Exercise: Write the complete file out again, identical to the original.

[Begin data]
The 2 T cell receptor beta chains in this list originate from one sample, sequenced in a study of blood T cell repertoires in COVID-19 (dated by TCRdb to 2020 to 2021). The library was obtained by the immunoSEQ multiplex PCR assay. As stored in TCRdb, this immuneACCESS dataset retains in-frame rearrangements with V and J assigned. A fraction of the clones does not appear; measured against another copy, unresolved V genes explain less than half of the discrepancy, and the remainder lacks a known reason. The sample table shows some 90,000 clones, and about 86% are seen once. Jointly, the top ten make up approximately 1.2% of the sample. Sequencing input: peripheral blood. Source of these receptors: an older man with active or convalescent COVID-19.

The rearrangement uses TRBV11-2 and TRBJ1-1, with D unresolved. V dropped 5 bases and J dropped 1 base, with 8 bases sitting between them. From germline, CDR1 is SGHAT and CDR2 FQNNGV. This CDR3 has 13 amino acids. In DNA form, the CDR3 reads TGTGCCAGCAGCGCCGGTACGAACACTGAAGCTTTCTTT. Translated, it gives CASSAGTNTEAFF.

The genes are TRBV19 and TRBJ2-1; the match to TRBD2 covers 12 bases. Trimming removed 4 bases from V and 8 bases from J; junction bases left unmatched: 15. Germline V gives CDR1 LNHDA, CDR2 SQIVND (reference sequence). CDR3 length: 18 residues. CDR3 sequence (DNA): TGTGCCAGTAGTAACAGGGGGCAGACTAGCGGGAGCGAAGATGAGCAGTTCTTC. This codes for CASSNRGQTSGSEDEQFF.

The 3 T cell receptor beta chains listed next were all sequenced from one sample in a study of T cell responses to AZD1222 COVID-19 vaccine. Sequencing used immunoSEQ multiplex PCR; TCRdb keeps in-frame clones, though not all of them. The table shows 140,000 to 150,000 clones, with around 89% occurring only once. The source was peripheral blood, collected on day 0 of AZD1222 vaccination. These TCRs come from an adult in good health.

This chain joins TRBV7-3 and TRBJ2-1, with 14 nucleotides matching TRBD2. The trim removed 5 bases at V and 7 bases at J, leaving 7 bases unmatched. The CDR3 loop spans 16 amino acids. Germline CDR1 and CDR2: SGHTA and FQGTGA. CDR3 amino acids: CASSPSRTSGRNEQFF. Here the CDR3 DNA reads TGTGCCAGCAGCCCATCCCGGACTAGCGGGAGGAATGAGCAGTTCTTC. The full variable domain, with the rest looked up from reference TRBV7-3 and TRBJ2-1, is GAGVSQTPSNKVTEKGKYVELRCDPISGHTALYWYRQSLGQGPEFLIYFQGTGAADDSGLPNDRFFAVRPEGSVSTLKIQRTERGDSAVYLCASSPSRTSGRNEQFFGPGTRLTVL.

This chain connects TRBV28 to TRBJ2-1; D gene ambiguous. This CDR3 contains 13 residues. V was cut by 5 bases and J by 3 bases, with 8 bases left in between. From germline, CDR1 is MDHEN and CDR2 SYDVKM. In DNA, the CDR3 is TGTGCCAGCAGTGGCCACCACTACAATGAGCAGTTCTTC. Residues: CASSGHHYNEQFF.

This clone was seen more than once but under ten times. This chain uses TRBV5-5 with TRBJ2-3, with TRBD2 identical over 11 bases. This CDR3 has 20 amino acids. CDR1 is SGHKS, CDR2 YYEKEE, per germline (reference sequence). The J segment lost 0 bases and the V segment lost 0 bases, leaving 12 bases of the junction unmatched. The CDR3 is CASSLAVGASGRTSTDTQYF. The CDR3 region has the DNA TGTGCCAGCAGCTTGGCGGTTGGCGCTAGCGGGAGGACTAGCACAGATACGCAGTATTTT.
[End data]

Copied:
The 2 T cell receptor beta chains in this list originate from one sample, sequenced in a study of blood T cell repertoires in COVID-19 (dated by TCRdb to 2020 to 2021). The library was obtained by the immunoSEQ multiplex PCR assay. As stored in TCRdb, this immuneACCESS dataset retains in-frame rearrangements with V and J assigned. A fraction of the clones does not appear; measured against another copy, unresolved V genes explain less than half of the discrepancy, and the remainder lacks a known reason. The sample table shows some 90,000 clones, and about 86% are seen once. Jointly, the top ten make up approximately 1.2% of the sample. Sequencing input: peripheral blood. Source of these receptors: an older man with active or convalescent COVID-19.

The rearrangement uses TRBV11-2 and TRBJ1-1, with D unresolved. V dropped 5 bases and J dropped 1 base, with 8 bases sitting between them. From germline, CDR1 is SGHAT and CDR2 FQNNGV. This CDR3 has 13 amino acids. In DNA form, the CDR3 reads TGTGCCAGCAGCGCCGGTACGAACACTGAAGCTTTCTTT. Translated, it gives CASSAGTNTEAFF.

The genes are TRBV19 and TRBJ2-1; the match to TRBD2 covers 12 bases. Trimming removed 4 bases from V and 8 bases from J; junction bases left unmatched: 15. Germline V gives CDR1 LNHDA, CDR2 SQIVND (reference sequence). CDR3 length: 18 residues. CDR3 sequence (DNA): TGTGCCAGTAGTAACAGGGGGCAGACTAGCGGGAGCGAAGATGAGCAGTTCTTC. This codes for CASSNRGQTSGSEDEQFF.

The 3 T cell receptor beta chains listed next were all sequenced from one sample in a study of T cell responses to AZD1222 COVID-19 vaccine. Sequencing used immunoSEQ multiplex PCR; TCRdb keeps in-frame clones, though not all of them. The table shows 140,000 to 150,000 clones, with around 89% occurring only once. The source was peripheral blood, collected on day 0 of AZD1222 vaccination. These TCRs come from an adult in good health.

This chain joins TRBV7-3 and TRBJ2-1, with 14 nucleotides matching TRBD2. The trim removed 5 bases at V and 7 bases at J, leaving 7 bases unmatched. The CDR3 loop spans 16 amino acids. Germline CDR1 and CDR2: SGHTA and FQGTGA. CDR3 amino acids: CASSPSRTSGRNEQFF. Here the CDR3 DNA reads TGTGCCAGCAGCCCATCCCGGACTAGCGGGAGGAATGAGCAGTTCTTC. The full variable domain, with the rest looked up from reference TRBV7-3 and TRBJ2-1, is GAGVSQTPSNKVTEKGKYVELRCDPISGHTALYWYRQSLGQGPEFLIYFQGTGAADDSGLPNDRFFAVRPEGSVSTLKIQRTERGDSAVYLCASSPSRTSGRNEQFFGPGTRLTVL.

This chain connects TRBV28 to TRBJ2-1; D gene ambiguous. This CDR3 contains 13 residues. V was cut by 5 bases and J by 3 bases, with 8 bases left in between. From germline, CDR1 is MDHEN and CDR2 SYDVKM. In DNA, the CDR3 is TGTGCCAGCAGTGGCCACCACTACAATGAGCAGTTCTTC. Residues: CASSGHHYNEQFF.

This clone was seen more than once but under ten times. This chain uses TRBV5-5 with TRBJ2-3, with TRBD2 identical over 11 bases. This CDR3 has 20 amino acids. CDR1 is SGHKS, CDR2 YYEKEE, per germline (reference sequence). The J segment lost 0 bases and the V segment lost 0 bases, leaving 12 bases of the junction unmatched. The CDR3 is CASSLAVGASGRTSTDTQYF. The CDR3 region has the DNA TGTGCCAGCAGCTTGGCGGTTGGCGCTAGCGGGAGGACTAGCACAGATACGCAGTATTTT.